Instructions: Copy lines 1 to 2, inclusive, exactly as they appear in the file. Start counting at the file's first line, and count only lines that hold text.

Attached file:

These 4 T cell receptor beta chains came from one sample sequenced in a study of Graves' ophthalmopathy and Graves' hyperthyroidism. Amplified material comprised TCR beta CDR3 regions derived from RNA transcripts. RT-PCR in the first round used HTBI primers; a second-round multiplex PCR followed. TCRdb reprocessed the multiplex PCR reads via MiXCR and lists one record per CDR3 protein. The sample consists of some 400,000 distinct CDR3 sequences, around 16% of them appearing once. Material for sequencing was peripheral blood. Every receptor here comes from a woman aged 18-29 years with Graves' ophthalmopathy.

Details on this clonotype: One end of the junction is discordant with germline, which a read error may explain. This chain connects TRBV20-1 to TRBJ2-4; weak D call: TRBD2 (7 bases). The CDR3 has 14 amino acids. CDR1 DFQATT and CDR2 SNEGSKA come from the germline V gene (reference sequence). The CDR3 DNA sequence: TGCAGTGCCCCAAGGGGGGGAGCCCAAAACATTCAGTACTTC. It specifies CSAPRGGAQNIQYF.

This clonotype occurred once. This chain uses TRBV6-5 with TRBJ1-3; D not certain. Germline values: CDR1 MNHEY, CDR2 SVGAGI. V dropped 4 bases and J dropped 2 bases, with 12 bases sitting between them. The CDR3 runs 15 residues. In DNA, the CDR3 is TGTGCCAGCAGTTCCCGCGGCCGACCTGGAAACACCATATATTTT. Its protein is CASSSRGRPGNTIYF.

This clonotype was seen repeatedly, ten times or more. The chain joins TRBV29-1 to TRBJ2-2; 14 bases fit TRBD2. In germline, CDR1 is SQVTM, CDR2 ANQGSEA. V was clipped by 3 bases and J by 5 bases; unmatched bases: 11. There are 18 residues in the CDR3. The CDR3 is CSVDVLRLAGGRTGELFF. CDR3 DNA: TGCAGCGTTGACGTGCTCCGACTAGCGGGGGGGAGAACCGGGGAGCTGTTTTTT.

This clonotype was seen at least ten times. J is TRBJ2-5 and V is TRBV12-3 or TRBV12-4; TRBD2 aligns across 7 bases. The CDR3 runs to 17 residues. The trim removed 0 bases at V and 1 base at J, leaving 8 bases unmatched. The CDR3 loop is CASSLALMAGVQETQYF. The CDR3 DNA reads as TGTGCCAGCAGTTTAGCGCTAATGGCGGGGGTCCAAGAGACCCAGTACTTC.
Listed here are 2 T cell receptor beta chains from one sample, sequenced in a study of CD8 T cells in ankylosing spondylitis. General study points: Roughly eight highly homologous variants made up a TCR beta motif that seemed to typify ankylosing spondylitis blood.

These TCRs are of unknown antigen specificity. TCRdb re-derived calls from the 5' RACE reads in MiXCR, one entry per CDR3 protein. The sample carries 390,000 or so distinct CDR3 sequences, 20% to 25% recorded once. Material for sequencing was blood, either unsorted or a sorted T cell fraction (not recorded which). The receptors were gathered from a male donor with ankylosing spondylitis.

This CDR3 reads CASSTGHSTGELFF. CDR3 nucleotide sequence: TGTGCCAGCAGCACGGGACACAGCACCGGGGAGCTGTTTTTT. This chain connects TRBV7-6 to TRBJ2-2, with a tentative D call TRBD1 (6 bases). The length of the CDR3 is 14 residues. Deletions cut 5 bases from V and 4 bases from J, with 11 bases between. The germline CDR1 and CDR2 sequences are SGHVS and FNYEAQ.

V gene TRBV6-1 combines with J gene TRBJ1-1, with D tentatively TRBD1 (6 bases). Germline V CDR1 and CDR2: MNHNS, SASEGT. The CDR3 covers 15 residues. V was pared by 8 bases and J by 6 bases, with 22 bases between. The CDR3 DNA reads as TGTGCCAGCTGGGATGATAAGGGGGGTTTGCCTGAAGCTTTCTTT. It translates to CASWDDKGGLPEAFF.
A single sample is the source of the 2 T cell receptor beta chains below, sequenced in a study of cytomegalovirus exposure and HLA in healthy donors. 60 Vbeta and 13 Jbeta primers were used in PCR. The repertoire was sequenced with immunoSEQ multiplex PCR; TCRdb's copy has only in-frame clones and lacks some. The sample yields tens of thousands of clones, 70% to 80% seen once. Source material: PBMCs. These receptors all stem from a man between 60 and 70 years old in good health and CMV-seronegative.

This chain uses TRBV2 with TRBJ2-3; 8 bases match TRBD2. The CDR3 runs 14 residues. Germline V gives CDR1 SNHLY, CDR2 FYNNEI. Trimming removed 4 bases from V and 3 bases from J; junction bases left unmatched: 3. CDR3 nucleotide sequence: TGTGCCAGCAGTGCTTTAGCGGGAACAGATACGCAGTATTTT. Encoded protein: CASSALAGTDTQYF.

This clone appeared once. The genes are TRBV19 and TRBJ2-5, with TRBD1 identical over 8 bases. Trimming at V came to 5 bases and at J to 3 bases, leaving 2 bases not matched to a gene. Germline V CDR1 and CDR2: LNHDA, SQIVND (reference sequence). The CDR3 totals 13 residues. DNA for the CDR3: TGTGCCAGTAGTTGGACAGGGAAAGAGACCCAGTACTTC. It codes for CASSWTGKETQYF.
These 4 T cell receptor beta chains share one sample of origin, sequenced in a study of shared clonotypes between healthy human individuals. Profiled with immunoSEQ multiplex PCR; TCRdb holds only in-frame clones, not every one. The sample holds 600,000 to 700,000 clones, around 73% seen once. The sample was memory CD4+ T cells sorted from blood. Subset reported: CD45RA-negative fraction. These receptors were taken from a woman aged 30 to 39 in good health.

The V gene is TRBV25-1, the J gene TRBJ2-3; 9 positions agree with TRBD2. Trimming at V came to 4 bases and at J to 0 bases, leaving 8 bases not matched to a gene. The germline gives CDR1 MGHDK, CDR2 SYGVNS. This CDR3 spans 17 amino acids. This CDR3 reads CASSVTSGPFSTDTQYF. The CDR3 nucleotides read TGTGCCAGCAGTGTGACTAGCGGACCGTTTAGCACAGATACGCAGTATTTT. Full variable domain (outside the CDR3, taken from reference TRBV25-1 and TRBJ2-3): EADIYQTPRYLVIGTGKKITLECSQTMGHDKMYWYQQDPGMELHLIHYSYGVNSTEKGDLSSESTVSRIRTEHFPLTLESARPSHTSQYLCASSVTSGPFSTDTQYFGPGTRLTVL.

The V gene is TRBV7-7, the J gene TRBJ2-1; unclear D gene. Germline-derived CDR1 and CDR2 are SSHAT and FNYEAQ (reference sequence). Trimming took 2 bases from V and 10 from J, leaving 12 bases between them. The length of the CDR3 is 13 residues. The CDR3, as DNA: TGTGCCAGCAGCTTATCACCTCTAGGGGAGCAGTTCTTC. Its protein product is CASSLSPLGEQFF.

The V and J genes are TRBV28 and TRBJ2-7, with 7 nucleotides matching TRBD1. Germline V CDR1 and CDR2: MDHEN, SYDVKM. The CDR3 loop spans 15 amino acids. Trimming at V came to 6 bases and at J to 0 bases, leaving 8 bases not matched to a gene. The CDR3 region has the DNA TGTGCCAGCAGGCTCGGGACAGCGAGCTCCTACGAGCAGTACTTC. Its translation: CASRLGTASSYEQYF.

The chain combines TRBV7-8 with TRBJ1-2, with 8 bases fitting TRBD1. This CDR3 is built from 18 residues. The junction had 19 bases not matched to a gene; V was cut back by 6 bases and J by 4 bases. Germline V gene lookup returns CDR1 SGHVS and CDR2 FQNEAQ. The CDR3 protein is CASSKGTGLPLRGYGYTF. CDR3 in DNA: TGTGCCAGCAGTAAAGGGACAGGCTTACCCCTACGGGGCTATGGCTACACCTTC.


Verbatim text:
These 4 T cell receptor beta chains came from one sample sequenced in a study of Graves' ophthalmopathy and Graves' hyperthyroidism. Amplified material comprised TCR beta CDR3 regions derived from RNA transcripts. RT-PCR in the first round used HTBI primers; a second-round multiplex PCR followed. TCRdb reprocessed the multiplex PCR reads via MiXCR and lists one record per CDR3 protein. The sample consists of some 400,000 distinct CDR3 sequences, around 16% of them appearing once. Material for sequencing was peripheral blood. Every receptor here comes from a woman aged 18-29 years with Graves' ophthalmopathy.

Details on this clonotype: One end of the junction is discordant with germline, which a read error may explain. This chain connects TRBV20-1 to TRBJ2-4; weak D call: TRBD2 (7 bases). The CDR3 has 14 amino acids. CDR1 DFQATT and CDR2 SNEGSKA come from the germline V gene (reference sequence). The CDR3 DNA sequence: TGCAGTGCCCCAAGGGGGGGAGCCCAAAACATTCAGTACTTC. It specifies CSAPRGGAQNIQYF.